do block - compare the translation with what we did for the grandparents example in Understanding monads:
thirdConfigs :: Board -> [Board] thirdConfigs bd = do bd0 <- return bd -- Initial configuration bd1 <- nextConfigs bd0 -- After one turn bd2 <- nextConfigs bd1 -- After two turns nextConfigs bd2 -- After three turns
Note how the left arrow in the list monad, in effect, means "do whatever follows with all elements of the list on the right of the arrow". That effect is due to the mapping performed by the bind operator.
We can simplify the monadic code a bit further by noting that using
return bd to get a list with a single element and then immediately extracting that single element with the left arrow is redundant:
thirdConfigs :: Board -> [Board] thirdConfigs bd = do bd1 <- nextConfigs bd bd2 <- nextConfigs bd1 nextConfigs bd2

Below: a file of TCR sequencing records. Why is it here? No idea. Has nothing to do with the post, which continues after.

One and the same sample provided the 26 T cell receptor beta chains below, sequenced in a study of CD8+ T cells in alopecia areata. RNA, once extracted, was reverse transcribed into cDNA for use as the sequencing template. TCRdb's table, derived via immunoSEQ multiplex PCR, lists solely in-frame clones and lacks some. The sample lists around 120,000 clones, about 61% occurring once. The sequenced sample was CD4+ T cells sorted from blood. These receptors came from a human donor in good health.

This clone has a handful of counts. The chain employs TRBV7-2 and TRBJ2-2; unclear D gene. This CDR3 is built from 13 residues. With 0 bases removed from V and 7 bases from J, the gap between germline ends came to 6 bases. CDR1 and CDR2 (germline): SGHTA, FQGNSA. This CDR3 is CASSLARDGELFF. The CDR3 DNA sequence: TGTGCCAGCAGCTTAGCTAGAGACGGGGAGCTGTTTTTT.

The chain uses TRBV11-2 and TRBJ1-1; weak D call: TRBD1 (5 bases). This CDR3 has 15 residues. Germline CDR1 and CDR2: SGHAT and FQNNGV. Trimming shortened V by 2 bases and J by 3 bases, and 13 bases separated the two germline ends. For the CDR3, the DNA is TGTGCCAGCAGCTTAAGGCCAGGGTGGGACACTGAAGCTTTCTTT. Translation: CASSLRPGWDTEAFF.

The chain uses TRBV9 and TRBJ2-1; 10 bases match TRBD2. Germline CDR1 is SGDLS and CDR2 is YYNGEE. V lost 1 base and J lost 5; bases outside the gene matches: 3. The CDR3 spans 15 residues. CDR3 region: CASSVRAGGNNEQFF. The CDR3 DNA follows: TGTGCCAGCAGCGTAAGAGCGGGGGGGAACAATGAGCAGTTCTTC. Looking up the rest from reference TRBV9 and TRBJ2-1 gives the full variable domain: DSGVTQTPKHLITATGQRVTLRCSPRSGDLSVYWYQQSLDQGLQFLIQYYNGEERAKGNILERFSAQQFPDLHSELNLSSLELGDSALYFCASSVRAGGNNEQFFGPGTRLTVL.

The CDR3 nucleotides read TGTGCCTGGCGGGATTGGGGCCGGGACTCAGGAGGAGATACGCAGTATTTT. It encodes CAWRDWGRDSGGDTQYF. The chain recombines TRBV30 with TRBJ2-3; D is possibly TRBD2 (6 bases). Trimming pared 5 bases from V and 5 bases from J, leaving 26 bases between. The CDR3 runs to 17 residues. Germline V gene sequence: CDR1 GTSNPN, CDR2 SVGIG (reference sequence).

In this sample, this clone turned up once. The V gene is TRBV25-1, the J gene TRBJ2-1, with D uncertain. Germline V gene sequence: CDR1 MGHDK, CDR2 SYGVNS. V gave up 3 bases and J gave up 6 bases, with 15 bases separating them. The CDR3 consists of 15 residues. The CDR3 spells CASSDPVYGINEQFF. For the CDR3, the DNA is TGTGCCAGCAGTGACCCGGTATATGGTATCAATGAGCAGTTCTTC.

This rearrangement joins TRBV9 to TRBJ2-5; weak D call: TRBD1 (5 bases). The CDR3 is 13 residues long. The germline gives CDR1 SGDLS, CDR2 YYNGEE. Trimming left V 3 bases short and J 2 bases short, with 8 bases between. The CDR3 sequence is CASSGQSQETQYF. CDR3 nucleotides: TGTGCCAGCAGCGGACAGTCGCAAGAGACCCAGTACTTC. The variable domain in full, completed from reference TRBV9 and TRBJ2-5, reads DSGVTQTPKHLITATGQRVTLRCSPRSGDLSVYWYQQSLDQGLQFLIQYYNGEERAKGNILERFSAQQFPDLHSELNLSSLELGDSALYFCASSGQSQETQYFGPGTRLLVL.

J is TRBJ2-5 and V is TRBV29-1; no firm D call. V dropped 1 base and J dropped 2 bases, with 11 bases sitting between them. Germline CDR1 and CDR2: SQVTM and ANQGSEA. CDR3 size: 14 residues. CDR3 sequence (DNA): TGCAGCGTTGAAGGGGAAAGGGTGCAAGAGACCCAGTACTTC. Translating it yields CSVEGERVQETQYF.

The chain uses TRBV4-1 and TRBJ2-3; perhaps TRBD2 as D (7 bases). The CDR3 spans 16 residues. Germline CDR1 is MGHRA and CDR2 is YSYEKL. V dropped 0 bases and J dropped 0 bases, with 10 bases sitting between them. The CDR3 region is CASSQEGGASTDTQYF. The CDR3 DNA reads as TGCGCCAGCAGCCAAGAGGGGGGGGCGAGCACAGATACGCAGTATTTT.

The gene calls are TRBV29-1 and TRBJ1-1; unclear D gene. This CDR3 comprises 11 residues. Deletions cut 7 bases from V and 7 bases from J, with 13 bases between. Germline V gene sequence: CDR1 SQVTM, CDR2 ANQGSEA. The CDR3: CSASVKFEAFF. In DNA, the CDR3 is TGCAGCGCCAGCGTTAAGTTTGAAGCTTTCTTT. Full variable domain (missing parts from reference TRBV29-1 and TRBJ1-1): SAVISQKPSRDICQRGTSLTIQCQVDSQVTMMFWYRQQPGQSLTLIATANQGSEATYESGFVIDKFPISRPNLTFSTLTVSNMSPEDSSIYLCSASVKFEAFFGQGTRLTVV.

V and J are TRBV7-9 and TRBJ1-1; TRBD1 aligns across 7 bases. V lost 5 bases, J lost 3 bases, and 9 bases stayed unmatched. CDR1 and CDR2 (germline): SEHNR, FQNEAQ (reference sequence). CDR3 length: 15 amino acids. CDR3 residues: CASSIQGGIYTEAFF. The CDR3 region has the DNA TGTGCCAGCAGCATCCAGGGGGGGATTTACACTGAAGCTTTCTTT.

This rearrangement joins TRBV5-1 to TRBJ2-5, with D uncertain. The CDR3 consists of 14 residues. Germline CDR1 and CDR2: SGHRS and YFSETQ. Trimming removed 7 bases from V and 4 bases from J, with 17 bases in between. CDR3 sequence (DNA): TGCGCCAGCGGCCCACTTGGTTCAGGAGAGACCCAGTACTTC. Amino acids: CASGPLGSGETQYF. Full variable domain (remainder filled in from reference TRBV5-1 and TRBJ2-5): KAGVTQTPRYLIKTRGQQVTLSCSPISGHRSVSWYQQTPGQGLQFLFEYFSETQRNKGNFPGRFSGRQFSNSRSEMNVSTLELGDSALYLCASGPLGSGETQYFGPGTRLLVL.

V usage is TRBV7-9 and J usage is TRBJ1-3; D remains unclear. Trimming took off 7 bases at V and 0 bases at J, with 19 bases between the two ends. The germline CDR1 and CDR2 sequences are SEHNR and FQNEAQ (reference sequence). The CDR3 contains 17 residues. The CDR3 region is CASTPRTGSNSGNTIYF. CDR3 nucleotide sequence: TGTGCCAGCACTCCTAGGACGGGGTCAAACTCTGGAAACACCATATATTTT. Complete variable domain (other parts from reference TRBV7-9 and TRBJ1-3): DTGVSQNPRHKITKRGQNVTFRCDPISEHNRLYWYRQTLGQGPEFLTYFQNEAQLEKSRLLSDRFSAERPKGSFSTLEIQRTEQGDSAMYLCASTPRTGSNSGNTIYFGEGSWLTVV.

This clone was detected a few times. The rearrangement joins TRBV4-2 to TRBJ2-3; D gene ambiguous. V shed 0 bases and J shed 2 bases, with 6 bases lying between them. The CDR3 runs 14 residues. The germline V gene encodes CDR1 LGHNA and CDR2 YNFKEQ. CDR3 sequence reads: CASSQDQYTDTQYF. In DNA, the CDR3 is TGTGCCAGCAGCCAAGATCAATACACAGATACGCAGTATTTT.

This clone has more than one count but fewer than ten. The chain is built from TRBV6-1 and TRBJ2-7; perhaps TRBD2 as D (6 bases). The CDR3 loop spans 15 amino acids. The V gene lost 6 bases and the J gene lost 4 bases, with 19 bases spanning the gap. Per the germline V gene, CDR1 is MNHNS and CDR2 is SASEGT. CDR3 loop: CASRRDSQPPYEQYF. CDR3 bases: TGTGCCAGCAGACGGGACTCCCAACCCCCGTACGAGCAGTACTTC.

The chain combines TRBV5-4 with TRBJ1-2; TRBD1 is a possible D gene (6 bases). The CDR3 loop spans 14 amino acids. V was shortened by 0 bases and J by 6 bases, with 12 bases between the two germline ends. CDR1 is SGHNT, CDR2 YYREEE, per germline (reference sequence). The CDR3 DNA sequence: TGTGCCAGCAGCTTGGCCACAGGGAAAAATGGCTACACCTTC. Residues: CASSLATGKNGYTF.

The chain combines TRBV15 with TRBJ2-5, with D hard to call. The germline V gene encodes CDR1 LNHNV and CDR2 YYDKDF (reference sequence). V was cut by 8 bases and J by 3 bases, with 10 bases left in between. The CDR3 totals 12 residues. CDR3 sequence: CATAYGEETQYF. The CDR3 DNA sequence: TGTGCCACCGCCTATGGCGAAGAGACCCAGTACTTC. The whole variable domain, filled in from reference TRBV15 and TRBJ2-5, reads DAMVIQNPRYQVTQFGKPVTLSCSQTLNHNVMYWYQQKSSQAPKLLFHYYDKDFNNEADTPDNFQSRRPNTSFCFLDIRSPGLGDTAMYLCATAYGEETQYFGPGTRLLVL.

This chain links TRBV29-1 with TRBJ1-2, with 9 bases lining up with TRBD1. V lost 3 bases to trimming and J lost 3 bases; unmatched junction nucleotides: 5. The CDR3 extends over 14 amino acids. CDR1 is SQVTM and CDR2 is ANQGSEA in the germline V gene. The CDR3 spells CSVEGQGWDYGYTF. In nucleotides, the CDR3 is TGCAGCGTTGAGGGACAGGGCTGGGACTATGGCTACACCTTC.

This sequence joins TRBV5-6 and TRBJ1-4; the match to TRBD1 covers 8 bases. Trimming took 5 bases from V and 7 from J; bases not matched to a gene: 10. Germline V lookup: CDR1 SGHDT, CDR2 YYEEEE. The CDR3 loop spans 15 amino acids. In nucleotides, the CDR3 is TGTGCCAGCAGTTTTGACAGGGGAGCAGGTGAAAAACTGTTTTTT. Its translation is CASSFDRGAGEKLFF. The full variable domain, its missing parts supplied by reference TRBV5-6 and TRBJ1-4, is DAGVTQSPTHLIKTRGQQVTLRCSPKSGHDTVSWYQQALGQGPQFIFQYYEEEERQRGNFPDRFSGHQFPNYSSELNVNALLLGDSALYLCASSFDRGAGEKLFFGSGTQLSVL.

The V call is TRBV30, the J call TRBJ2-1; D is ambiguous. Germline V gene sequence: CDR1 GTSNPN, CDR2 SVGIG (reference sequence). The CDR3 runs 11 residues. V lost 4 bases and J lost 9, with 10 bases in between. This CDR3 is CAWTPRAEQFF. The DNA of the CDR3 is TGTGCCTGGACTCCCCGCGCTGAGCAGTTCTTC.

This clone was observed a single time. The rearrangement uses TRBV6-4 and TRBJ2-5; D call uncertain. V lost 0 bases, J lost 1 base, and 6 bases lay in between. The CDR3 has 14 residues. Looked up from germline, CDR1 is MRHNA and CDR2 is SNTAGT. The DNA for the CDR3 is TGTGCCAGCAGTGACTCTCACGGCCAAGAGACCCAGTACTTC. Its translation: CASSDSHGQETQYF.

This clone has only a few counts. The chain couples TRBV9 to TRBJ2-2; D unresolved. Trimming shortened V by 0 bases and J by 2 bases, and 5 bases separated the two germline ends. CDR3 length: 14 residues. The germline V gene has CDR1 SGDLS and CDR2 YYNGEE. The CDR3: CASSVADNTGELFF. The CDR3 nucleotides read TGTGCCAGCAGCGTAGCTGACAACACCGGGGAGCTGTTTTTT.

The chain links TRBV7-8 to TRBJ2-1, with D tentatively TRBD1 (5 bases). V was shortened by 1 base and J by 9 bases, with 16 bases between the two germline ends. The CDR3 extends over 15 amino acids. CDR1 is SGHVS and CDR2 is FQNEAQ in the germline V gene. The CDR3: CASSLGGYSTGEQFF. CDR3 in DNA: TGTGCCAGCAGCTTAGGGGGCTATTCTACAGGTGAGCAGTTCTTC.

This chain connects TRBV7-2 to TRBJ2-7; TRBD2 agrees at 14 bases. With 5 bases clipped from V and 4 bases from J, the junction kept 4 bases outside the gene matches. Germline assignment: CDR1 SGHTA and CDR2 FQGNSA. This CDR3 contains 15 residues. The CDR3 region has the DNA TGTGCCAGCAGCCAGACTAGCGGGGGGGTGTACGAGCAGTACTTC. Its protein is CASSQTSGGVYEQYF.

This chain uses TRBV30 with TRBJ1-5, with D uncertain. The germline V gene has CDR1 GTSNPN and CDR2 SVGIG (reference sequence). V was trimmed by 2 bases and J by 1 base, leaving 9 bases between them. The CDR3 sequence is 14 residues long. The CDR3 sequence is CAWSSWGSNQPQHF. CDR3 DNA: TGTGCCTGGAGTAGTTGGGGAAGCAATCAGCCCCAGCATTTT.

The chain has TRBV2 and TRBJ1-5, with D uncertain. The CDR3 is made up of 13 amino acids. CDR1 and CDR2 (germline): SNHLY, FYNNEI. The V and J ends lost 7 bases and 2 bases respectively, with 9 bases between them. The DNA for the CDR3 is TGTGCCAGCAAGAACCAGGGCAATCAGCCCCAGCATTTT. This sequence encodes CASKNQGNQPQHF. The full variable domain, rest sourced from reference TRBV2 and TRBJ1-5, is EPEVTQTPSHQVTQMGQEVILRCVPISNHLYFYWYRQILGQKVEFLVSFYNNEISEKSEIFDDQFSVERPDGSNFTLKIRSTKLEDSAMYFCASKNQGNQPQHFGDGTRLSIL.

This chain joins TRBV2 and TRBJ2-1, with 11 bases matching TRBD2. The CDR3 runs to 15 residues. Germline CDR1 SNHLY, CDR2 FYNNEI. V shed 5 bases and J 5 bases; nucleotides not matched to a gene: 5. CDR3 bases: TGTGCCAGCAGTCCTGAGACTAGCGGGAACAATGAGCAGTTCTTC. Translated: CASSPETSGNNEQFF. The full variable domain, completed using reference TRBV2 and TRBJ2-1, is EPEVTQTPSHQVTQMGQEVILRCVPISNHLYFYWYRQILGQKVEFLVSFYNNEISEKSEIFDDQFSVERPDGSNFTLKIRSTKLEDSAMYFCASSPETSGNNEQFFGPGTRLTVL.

Short and sweet, with the plumbing formerly done by the
tick function now wholly implicit.
One thing that can be helpful in visualizing how the list monad works is its uncanny similarity to list comprehensions. If we slightly modify the
do block we just wrote for
thirdConfigs so that it ends with a
thirdConfigs bd = do bd1 <- nextConfigs bd bd2 <- nextConfigs bd1 bd3 <- nextConfigs bd2 return bd3
... it mirrors exactly the following list comprehension:
thirdConfigs bd = [ bd3 | bd1 <- nextConfigs bd, bd2 <- nextConfigs bd1, bd3 <- nextConfigs bd2 ]
(In a list comprehension, it is perfectly legal to use the elements drawn from one list to define the following ones, like we did here.)
The resemblance is no coincidence: list comprehensions are, behind the scenes, also defined in terms of
concatMap. For the correspondence to be complete, however, there should be a way to reproduce the filtering that list comprehensions are capable of. We will explain how that can be achieved a little later, in the Additive monads chapter.